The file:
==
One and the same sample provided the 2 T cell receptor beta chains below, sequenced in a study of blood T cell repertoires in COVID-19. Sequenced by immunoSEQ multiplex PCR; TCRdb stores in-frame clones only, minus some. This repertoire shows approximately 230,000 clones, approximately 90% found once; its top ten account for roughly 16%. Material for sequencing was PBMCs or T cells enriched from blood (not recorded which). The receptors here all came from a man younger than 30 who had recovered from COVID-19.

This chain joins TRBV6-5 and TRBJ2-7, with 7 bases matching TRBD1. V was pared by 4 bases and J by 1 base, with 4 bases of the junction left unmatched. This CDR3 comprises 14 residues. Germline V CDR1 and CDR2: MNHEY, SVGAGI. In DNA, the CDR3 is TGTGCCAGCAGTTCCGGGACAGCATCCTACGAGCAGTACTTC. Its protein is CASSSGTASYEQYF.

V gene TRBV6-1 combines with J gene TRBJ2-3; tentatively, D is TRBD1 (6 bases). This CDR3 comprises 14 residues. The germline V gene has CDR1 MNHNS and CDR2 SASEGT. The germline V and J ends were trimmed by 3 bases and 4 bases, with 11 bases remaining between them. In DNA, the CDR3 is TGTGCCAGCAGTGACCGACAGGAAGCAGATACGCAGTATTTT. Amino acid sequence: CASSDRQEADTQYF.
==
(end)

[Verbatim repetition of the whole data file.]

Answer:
One and the same sample provided the 2 T cell receptor beta chains below, sequenced in a study of blood T cell repertoires in COVID-19. Sequenced by immunoSEQ multiplex PCR; TCRdb stores in-frame clones only, minus some. This repertoire shows approximately 230,000 clones, approximately 90% found once; its top ten account for roughly 16%. Material for sequencing was PBMCs or T cells enriched from blood (not recorded which). The receptors here all came from a man younger than 30 who had recovered from COVID-19.

This chain joins TRBV6-5 and TRBJ2-7, with 7 bases matching TRBD1. V was pared by 4 bases and J by 1 base, with 4 bases of the junction left unmatched. This CDR3 comprises 14 residues. Germline V CDR1 and CDR2: MNHEY, SVGAGI. In DNA, the CDR3 is TGTGCCAGCAGTTCCGGGACAGCATCCTACGAGCAGTACTTC. Its protein is CASSSGTASYEQYF.

V gene TRBV6-1 combines with J gene TRBJ2-3; tentatively, D is TRBD1 (6 bases). This CDR3 comprises 14 residues. The germline V gene has CDR1 MNHNS and CDR2 SASEGT. The germline V and J ends were trimmed by 3 bases and 4 bases, with 11 bases remaining between them. In DNA, the CDR3 is TGTGCCAGCAGTGACCGACAGGAAGCAGATACGCAGTATTTT. Amino acid sequence: CASSDRQEADTQYF.